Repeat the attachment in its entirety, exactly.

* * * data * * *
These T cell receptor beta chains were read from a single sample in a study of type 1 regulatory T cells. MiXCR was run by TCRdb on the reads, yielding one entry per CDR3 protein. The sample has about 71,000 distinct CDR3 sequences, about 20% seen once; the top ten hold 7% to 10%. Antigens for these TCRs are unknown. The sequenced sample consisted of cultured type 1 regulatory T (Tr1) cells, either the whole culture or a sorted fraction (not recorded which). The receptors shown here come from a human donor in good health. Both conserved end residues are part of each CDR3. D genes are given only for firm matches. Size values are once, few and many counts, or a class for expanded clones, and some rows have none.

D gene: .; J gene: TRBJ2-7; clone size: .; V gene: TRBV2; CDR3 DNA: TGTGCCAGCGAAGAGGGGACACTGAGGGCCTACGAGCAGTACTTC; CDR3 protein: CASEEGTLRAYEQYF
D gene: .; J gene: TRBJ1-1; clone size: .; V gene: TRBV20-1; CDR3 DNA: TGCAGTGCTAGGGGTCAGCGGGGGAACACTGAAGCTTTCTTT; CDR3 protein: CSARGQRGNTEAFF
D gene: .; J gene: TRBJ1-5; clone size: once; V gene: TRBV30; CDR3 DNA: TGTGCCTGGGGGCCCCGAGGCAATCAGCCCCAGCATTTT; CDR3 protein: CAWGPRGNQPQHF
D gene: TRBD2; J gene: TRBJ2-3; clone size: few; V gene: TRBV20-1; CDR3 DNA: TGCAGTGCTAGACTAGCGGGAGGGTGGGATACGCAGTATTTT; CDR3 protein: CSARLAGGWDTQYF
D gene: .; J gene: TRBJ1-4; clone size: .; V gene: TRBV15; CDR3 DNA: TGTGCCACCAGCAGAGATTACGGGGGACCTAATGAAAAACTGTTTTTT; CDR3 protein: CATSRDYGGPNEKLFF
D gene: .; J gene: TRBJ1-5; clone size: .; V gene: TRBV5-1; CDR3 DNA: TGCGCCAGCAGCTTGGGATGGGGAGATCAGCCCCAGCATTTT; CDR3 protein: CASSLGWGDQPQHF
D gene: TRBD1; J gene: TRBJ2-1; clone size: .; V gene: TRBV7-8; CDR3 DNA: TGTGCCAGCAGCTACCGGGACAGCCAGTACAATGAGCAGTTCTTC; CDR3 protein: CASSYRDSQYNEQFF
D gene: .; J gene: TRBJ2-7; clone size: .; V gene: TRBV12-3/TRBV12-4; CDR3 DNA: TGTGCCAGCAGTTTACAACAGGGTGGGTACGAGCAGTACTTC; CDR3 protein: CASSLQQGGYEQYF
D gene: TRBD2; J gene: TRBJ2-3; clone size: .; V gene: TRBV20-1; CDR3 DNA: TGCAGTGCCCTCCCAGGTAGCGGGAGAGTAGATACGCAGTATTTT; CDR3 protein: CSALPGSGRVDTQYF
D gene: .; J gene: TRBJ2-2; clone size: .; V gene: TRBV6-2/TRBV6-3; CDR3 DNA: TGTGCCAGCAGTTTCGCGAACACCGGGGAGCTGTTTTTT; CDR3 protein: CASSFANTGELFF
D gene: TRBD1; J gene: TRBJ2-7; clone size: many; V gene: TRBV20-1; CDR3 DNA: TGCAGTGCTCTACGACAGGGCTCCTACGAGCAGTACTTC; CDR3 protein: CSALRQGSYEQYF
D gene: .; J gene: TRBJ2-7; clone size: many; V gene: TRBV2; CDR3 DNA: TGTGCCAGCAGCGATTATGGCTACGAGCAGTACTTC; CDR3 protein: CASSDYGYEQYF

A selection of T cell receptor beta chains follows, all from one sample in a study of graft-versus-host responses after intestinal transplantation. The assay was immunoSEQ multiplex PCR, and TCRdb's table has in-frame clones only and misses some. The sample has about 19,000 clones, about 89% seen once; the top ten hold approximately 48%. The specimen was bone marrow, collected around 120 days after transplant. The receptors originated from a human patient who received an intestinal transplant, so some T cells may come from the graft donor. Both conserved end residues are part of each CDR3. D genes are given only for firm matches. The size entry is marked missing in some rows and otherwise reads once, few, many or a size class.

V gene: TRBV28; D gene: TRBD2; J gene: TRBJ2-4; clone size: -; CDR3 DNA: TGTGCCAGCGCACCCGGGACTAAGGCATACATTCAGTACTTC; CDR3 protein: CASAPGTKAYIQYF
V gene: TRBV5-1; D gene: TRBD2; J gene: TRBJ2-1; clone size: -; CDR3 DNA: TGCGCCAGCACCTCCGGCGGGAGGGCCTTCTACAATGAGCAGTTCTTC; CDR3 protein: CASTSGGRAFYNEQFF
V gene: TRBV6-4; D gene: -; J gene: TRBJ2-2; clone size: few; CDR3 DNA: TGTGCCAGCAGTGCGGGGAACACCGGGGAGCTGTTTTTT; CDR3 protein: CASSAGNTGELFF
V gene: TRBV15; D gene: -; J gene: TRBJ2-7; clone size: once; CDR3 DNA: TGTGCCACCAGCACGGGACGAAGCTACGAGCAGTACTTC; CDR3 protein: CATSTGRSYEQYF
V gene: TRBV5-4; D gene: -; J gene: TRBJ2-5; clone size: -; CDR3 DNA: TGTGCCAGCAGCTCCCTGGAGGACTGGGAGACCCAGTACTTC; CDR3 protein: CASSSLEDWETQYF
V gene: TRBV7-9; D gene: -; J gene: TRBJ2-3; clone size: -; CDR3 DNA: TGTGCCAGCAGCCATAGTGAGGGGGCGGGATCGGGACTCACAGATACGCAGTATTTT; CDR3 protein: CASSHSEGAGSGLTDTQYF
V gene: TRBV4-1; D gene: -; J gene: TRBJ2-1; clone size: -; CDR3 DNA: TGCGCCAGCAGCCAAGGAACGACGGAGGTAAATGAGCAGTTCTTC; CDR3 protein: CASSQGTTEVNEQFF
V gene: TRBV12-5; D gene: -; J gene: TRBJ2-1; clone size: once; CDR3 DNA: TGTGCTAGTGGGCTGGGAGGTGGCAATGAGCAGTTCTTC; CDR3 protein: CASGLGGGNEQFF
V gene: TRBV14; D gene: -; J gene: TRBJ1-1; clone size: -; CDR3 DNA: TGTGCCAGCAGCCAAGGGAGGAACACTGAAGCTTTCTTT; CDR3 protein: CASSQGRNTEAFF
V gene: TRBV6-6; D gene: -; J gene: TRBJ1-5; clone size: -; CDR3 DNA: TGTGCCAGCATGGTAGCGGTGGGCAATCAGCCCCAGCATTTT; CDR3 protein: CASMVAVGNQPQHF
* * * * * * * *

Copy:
These T cell receptor beta chains were read from a single sample in a study of type 1 regulatory T cells. MiXCR was run by TCRdb on the reads, yielding one entry per CDR3 protein. The sample has about 71,000 distinct CDR3 sequences, about 20% seen once; the top ten hold 7% to 10%. Antigens for these TCRs are unknown. The sequenced sample consisted of cultured type 1 regulatory T (Tr1) cells, either the whole culture or a sorted fraction (not recorded which). The receptors shown here come from a human donor in good health. Both conserved end residues are part of each CDR3. D genes are given only for firm matches. Size values are once, few and many counts, or a class for expanded clones, and some rows have none.

D gene: .; J gene: TRBJ2-7; clone size: .; V gene: TRBV2; CDR3 DNA: TGTGCCAGCGAAGAGGGGACACTGAGGGCCTACGAGCAGTACTTC; CDR3 protein: CASEEGTLRAYEQYF
D gene: .; J gene: TRBJ1-1; clone size: .; V gene: TRBV20-1; CDR3 DNA: TGCAGTGCTAGGGGTCAGCGGGGGAACACTGAAGCTTTCTTT; CDR3 protein: CSARGQRGNTEAFF
D gene: .; J gene: TRBJ1-5; clone size: once; V gene: TRBV30; CDR3 DNA: TGTGCCTGGGGGCCCCGAGGCAATCAGCCCCAGCATTTT; CDR3 protein: CAWGPRGNQPQHF
D gene: TRBD2; J gene: TRBJ2-3; clone size: few; V gene: TRBV20-1; CDR3 DNA: TGCAGTGCTAGACTAGCGGGAGGGTGGGATACGCAGTATTTT; CDR3 protein: CSARLAGGWDTQYF
D gene: .; J gene: TRBJ1-4; clone size: .; V gene: TRBV15; CDR3 DNA: TGTGCCACCAGCAGAGATTACGGGGGACCTAATGAAAAACTGTTTTTT; CDR3 protein: CATSRDYGGPNEKLFF
D gene: .; J gene: TRBJ1-5; clone size: .; V gene: TRBV5-1; CDR3 DNA: TGCGCCAGCAGCTTGGGATGGGGAGATCAGCCCCAGCATTTT; CDR3 protein: CASSLGWGDQPQHF
D gene: TRBD1; J gene: TRBJ2-1; clone size: .; V gene: TRBV7-8; CDR3 DNA: TGTGCCAGCAGCTACCGGGACAGCCAGTACAATGAGCAGTTCTTC; CDR3 protein: CASSYRDSQYNEQFF
D gene: .; J gene: TRBJ2-7; clone size: .; V gene: TRBV12-3/TRBV12-4; CDR3 DNA: TGTGCCAGCAGTTTACAACAGGGTGGGTACGAGCAGTACTTC; CDR3 protein: CASSLQQGGYEQYF
D gene: TRBD2; J gene: TRBJ2-3; clone size: .; V gene: TRBV20-1; CDR3 DNA: TGCAGTGCCCTCCCAGGTAGCGGGAGAGTAGATACGCAGTATTTT; CDR3 protein: CSALPGSGRVDTQYF
D gene: .; J gene: TRBJ2-2; clone size: .; V gene: TRBV6-2/TRBV6-3; CDR3 DNA: TGTGCCAGCAGTTTCGCGAACACCGGGGAGCTGTTTTTT; CDR3 protein: CASSFANTGELFF
D gene: TRBD1; J gene: TRBJ2-7; clone size: many; V gene: TRBV20-1; CDR3 DNA: TGCAGTGCTCTACGACAGGGCTCCTACGAGCAGTACTTC; CDR3 protein: CSALRQGSYEQYF
D gene: .; J gene: TRBJ2-7; clone size: many; V gene: TRBV2; CDR3 DNA: TGTGCCAGCAGCGATTATGGCTACGAGCAGTACTTC; CDR3 protein: CASSDYGYEQYF

A selection of T cell receptor beta chains follows, all from one sample in a study of graft-versus-host responses after intestinal transplantation. The assay was immunoSEQ multiplex PCR, and TCRdb's table has in-frame clones only and misses some. The sample has about 19,000 clones, about 89% seen once; the top ten hold approximately 48%. The specimen was bone marrow, collected around 120 days after transplant. The receptors originated from a human patient who received an intestinal transplant, so some T cells may come from the graft donor. Both conserved end residues are part of each CDR3. D genes are given only for firm matches. The size entry is marked missing in some rows and otherwise reads once, few, many or a size class.

V gene: TRBV28; D gene: TRBD2; J gene: TRBJ2-4; clone size: -; CDR3 DNA: TGTGCCAGCGCACCCGGGACTAAGGCATACATTCAGTACTTC; CDR3 protein: CASAPGTKAYIQYF
V gene: TRBV5-1; D gene: TRBD2; J gene: TRBJ2-1; clone size: -; CDR3 DNA: TGCGCCAGCACCTCCGGCGGGAGGGCCTTCTACAATGAGCAGTTCTTC; CDR3 protein: CASTSGGRAFYNEQFF
V gene: TRBV6-4; D gene: -; J gene: TRBJ2-2; clone size: few; CDR3 DNA: TGTGCCAGCAGTGCGGGGAACACCGGGGAGCTGTTTTTT; CDR3 protein: CASSAGNTGELFF
V gene: TRBV15; D gene: -; J gene: TRBJ2-7; clone size: once; CDR3 DNA: TGTGCCACCAGCACGGGACGAAGCTACGAGCAGTACTTC; CDR3 protein: CATSTGRSYEQYF
V gene: TRBV5-4; D gene: -; J gene: TRBJ2-5; clone size: -; CDR3 DNA: TGTGCCAGCAGCTCCCTGGAGGACTGGGAGACCCAGTACTTC; CDR3 protein: CASSSLEDWETQYF
V gene: TRBV7-9; D gene: -; J gene: TRBJ2-3; clone size: -; CDR3 DNA: TGTGCCAGCAGCCATAGTGAGGGGGCGGGATCGGGACTCACAGATACGCAGTATTTT; CDR3 protein: CASSHSEGAGSGLTDTQYF
V gene: TRBV4-1; D gene: -; J gene: TRBJ2-1; clone size: -; CDR3 DNA: TGCGCCAGCAGCCAAGGAACGACGGAGGTAAATGAGCAGTTCTTC; CDR3 protein: CASSQGTTEVNEQFF
V gene: TRBV12-5; D gene: -; J gene: TRBJ2-1; clone size: once; CDR3 DNA: TGTGCTAGTGGGCTGGGAGGTGGCAATGAGCAGTTCTTC; CDR3 protein: CASGLGGGNEQFF
V gene: TRBV14; D gene: -; J gene: TRBJ1-1; clone size: -; CDR3 DNA: TGTGCCAGCAGCCAAGGGAGGAACACTGAAGCTTTCTTT; CDR3 protein: CASSQGRNTEAFF
V gene: TRBV6-6; D gene: -; J gene: TRBJ1-5; clone size: -; CDR3 DNA: TGTGCCAGCATGGTAGCGGTGGGCAATCAGCCCCAGCATTTT; CDR3 protein: CASMVAVGNQPQHF